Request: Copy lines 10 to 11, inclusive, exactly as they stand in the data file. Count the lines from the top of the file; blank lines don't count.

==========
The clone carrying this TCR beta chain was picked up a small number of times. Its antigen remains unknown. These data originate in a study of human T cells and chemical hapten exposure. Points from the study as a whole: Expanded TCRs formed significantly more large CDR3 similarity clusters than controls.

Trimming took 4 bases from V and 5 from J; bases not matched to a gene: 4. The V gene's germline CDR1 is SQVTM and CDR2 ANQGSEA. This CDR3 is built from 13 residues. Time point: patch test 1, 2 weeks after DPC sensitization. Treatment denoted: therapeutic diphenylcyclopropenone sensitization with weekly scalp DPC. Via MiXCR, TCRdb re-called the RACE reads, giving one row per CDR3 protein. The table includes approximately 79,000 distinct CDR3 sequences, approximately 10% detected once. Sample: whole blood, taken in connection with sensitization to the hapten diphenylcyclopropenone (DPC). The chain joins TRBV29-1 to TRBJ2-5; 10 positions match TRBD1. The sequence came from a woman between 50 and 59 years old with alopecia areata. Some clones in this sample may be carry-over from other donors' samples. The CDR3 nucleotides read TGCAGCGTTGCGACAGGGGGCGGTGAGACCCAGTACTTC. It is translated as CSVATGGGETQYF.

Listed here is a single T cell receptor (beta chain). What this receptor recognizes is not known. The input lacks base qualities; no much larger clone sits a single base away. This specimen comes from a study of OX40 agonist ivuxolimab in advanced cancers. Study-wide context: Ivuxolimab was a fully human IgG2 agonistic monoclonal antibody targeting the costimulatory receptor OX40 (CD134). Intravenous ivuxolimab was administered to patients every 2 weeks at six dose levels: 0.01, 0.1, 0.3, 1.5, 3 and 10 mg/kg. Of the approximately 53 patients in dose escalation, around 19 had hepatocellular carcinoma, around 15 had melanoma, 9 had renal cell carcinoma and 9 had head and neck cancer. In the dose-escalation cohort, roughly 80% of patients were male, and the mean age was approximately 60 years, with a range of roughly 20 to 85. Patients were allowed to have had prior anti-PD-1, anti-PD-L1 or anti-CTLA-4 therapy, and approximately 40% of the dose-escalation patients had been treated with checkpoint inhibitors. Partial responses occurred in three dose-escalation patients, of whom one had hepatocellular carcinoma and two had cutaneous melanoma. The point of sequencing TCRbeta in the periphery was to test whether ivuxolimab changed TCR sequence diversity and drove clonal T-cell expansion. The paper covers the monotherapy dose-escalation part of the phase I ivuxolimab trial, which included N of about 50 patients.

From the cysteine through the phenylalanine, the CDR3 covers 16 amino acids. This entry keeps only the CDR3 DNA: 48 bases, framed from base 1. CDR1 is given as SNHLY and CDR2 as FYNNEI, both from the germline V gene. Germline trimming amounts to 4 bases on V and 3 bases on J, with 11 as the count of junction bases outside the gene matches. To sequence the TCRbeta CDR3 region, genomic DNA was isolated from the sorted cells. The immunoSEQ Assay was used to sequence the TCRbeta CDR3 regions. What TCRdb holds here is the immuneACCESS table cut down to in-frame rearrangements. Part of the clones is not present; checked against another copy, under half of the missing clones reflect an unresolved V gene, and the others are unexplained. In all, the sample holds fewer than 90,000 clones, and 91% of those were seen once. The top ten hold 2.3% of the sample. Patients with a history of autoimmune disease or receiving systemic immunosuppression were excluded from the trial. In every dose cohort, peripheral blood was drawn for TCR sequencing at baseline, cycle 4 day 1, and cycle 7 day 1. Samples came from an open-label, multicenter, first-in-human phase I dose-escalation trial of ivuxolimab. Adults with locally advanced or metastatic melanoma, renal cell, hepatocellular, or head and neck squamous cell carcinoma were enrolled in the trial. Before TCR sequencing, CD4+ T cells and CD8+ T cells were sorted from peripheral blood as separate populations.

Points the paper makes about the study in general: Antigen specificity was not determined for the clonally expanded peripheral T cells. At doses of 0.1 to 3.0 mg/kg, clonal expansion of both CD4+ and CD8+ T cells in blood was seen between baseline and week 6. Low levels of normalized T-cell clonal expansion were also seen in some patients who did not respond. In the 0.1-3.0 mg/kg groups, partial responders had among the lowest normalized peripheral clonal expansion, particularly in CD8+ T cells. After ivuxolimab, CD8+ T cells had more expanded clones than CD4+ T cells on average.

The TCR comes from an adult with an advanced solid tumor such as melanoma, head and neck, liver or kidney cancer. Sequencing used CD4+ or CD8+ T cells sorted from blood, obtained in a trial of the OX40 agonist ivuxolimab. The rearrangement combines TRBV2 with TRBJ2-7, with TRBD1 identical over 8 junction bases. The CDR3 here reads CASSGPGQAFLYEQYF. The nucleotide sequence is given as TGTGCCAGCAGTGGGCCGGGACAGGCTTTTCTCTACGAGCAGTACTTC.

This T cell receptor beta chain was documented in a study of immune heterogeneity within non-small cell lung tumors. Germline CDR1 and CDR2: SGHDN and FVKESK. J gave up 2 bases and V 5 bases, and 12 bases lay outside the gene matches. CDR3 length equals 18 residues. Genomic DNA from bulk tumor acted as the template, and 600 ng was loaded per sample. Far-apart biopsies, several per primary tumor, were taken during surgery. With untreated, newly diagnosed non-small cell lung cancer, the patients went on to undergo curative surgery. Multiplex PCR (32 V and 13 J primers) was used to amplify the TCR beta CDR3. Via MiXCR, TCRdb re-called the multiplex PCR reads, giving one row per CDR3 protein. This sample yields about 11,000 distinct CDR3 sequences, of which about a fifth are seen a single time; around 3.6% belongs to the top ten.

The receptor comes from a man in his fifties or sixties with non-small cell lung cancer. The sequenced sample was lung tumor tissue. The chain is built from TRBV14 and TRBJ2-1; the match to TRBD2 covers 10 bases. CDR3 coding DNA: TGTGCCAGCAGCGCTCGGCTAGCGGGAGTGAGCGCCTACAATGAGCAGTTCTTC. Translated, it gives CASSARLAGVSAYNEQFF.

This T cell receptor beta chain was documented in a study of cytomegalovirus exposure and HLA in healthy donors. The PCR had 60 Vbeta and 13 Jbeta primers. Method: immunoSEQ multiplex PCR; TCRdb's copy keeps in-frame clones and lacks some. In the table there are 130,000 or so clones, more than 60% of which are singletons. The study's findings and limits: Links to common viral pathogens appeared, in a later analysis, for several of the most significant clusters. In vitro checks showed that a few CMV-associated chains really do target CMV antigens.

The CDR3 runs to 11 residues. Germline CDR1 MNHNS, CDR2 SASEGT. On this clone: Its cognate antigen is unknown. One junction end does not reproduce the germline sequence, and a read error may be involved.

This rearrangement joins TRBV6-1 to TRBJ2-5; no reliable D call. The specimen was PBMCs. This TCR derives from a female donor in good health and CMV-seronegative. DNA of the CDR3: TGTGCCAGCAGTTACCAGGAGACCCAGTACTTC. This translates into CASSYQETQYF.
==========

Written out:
The CDR3 runs to 11 residues. Germline CDR1 MNHNS, CDR2 SASEGT. On this clone: Its cognate antigen is unknown. One junction end does not reproduce the germline sequence, and a read error may be involved.

This rearrangement joins TRBV6-1 to TRBJ2-5; no reliable D call. The specimen was PBMCs. This TCR derives from a female donor in good health and CMV-seronegative. DNA of the CDR3: TGTGCCAGCAGTTACCAGGAGACCCAGTACTTC. This translates into CASSYQETQYF.